Patents During a Pandemic
Should patent law function differently during a pandemic? Let’s place aside for now the question of whether research efforts during the pandemic should be entitled to new patents, and focus instead on the argument that previously existing patents should be unenforceable or weaker during a pandemic to improve society’s ability to mobilize against the virus.
Sendhil Mullainathan and Richard Thaler make this argument, citing a case in which producers of 3-D-printed valves needed to replace ventilator parts received a threat of a lawsuit. Meanwhile, an attempt by Labrador Diagnostics LLC to enforce two patents in its portfolio against a maker of COVID-19 testing kits received widespread criticism, and the patent holder ultimately backed down. Separately, Israel has approved importation of a generic alternative to an HIV drug thought possibly helpful against COVID-19, even though the drug remains under patent in Israel until 2024.
The question with greater stakes is what happens if a patented treatment proves to be effective against COVID-19. The maker of remdesivir received orphan drug status for the drug (and thus exclusivity and other benefits) on the ground that it met the statutory definition of a rare disease, based on the number of people currently suffering from COVID-19 in the United States. After criticism, Gilead declined the “rare disease” status. Remdesivir remains under patent, and Gilead will presumably defend its patent rights more aggressively. But will Gilead be allowed to do so? One might think that if the treatment proves successful, Gilead would be among the most valuable companies in the world. Surely, one might think, it would be able to earn a trillion dollars, a fraction of what is at stake in dollars and lives in the United States alone. But Gilead’s market capitalization has risen only around $10 billion since the beginning of December. Perhaps this reflects skepticism about the drug’s prospects, but not that much skepticism. It surely also reflects skepticism that Gilead will be able to price it aggressively. Analysts seem to anticipate a price target of only around $260, a bargain if the drug is really a life-saver.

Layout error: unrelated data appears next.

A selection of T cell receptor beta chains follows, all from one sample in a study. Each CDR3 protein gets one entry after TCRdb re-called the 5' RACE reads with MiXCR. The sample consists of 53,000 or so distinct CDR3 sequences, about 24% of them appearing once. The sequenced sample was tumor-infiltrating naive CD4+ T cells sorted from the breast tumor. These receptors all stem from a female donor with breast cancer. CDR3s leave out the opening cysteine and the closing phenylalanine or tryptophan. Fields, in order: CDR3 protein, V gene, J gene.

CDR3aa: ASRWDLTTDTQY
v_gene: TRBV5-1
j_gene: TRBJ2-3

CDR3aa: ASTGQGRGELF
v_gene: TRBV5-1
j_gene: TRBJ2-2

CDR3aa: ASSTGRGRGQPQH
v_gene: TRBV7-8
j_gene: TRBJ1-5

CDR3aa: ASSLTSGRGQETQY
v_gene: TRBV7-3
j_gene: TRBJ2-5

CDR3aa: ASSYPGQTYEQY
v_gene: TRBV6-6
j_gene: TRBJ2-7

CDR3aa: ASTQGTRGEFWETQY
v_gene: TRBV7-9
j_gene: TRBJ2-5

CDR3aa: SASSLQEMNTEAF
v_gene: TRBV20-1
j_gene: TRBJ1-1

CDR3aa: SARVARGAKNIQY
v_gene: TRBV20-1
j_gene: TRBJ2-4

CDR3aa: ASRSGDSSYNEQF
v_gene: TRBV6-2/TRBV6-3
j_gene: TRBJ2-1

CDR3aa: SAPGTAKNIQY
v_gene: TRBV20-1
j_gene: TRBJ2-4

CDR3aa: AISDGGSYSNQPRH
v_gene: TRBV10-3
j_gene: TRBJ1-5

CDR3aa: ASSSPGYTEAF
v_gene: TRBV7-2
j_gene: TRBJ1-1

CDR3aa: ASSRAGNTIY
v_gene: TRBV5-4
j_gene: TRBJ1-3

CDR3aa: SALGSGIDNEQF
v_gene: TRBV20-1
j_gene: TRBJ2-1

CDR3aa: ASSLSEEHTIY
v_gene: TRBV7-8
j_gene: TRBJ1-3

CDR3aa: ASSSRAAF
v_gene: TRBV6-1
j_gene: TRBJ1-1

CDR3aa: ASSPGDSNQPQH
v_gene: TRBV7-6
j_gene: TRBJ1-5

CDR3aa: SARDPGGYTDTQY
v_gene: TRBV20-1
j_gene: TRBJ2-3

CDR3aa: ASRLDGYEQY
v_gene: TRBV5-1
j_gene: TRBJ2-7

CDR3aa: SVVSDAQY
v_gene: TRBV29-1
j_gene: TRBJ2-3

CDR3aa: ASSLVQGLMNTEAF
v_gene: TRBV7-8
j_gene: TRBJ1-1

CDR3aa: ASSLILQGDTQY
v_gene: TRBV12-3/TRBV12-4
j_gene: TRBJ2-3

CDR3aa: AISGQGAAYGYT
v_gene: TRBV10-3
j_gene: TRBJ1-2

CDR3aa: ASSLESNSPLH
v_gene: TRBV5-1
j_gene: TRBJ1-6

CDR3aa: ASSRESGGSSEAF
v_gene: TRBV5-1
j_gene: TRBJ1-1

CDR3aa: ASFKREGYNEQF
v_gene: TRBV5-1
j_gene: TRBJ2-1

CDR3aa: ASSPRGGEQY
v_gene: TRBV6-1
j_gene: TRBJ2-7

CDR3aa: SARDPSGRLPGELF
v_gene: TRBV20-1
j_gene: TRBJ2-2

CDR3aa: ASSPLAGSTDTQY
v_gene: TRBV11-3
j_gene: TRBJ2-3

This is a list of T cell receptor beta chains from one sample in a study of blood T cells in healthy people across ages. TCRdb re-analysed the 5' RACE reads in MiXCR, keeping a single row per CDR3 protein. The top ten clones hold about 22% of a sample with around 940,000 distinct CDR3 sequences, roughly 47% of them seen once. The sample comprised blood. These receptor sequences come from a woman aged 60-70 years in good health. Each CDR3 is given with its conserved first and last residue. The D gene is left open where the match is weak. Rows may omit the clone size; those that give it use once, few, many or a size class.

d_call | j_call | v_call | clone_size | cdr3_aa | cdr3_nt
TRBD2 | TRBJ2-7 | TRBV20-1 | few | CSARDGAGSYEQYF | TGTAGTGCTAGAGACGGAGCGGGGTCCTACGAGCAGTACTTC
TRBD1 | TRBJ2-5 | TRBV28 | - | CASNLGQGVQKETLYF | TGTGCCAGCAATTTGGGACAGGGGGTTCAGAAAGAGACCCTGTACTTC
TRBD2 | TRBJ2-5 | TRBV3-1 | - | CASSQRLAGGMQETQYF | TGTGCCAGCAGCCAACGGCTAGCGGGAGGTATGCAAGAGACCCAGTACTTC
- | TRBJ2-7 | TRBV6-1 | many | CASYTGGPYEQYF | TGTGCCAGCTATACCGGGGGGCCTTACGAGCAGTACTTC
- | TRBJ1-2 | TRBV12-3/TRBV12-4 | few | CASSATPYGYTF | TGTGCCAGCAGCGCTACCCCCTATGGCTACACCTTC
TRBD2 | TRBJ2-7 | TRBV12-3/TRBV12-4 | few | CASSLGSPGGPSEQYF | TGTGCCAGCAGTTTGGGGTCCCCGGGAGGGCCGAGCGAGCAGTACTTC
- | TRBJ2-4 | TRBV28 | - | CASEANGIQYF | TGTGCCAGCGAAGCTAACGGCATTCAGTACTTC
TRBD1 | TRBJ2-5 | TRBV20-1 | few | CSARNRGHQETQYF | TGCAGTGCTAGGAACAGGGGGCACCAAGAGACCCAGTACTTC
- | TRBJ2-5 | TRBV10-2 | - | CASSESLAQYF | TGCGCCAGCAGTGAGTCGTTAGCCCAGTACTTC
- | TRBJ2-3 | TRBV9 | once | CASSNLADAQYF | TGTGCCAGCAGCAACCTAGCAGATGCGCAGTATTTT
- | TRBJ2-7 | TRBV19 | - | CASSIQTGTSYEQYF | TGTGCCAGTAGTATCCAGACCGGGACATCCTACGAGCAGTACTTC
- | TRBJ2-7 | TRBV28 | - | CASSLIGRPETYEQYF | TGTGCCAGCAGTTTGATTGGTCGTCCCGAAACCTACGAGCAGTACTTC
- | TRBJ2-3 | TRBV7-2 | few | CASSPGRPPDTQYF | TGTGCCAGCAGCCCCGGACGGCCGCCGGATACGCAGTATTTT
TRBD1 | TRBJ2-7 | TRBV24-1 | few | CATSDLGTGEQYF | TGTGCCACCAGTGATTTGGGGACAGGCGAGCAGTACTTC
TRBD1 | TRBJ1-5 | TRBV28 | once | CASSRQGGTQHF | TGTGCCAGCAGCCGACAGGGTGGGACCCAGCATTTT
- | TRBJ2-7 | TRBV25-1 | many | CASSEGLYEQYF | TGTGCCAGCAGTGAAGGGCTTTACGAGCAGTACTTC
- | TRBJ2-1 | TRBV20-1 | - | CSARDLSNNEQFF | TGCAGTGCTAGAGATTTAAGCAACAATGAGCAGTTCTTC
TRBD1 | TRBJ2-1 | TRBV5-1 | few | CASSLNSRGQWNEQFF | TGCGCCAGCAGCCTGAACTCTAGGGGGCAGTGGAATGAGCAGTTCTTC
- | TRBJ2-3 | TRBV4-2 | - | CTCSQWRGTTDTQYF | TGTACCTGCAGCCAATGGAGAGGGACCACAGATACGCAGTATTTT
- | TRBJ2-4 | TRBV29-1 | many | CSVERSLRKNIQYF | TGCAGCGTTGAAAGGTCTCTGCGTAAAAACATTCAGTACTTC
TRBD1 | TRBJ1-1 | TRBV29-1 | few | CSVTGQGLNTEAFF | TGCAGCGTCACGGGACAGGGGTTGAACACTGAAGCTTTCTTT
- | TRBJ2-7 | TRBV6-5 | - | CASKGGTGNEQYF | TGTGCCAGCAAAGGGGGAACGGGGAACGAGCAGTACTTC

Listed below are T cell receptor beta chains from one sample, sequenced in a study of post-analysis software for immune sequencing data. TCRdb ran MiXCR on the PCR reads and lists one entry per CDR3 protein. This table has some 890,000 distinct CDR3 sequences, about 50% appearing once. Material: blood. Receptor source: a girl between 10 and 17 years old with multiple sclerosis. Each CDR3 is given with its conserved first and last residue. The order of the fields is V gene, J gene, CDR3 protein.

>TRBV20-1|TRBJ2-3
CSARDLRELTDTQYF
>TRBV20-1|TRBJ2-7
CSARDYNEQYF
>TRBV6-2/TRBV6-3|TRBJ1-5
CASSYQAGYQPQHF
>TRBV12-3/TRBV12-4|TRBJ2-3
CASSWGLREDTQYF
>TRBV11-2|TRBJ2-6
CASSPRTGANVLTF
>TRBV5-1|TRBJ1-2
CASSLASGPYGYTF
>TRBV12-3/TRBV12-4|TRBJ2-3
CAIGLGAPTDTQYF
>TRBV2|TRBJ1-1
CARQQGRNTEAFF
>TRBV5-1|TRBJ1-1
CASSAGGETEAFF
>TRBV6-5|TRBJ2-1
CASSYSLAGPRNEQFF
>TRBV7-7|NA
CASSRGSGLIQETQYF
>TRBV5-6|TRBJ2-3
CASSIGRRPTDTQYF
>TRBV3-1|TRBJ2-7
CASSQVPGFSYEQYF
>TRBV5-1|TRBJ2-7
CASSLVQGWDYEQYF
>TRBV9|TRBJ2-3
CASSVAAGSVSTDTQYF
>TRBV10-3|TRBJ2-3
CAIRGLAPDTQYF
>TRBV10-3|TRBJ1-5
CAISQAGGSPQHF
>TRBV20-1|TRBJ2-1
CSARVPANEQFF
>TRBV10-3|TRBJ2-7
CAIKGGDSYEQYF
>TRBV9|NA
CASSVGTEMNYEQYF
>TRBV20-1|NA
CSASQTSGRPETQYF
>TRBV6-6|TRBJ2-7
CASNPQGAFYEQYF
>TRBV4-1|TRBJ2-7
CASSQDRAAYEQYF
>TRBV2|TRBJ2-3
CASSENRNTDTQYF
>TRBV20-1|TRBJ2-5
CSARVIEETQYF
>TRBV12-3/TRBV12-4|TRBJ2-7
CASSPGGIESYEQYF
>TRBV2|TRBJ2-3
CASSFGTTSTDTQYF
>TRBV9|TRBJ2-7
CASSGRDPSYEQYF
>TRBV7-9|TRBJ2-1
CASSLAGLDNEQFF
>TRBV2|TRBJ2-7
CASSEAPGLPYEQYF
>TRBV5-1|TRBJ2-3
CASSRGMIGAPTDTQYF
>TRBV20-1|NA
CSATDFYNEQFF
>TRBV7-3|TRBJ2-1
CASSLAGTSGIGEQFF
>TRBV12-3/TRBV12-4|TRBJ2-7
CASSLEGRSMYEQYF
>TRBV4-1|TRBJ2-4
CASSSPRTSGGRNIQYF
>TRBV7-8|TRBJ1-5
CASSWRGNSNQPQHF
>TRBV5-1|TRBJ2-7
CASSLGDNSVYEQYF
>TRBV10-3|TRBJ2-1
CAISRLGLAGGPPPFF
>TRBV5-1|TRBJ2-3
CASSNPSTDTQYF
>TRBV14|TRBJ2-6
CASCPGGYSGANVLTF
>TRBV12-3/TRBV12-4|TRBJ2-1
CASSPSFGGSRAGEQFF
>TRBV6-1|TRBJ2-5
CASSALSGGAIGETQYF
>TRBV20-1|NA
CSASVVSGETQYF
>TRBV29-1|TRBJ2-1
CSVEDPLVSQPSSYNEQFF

The argument for allowing robust patent protection is mostly the same as the argument for patent protection generally: Patents encourage innovation. If the rule is that patents are unenforceable when they are most needed, then there will be reduced incentives to create inventions that may be especially needed in some future emergency. When an inventor is considering developing a ventilator part, a diagnostic test, or a treatment, we would like the inventor to consider the full social benefits of the invention, not just the social benefits to be accrued in ordinary times.
Here are some counterarguments, in my view none sufficiently powerful:
Unforeseeability. If the demand for an invention is entirely unforeseeable, then inventors will not have taken that demand into account in deciding whether to invent in the first place. Thus, patent revenues are a windfall, and society would be better off not enforcing the patent rights. A pandemic, one might argue, is unforeseeable. But we know that pandemics are not unforeseeable. Even though remdesivir failed against ebola, Gilead knew that it might work against some later cor
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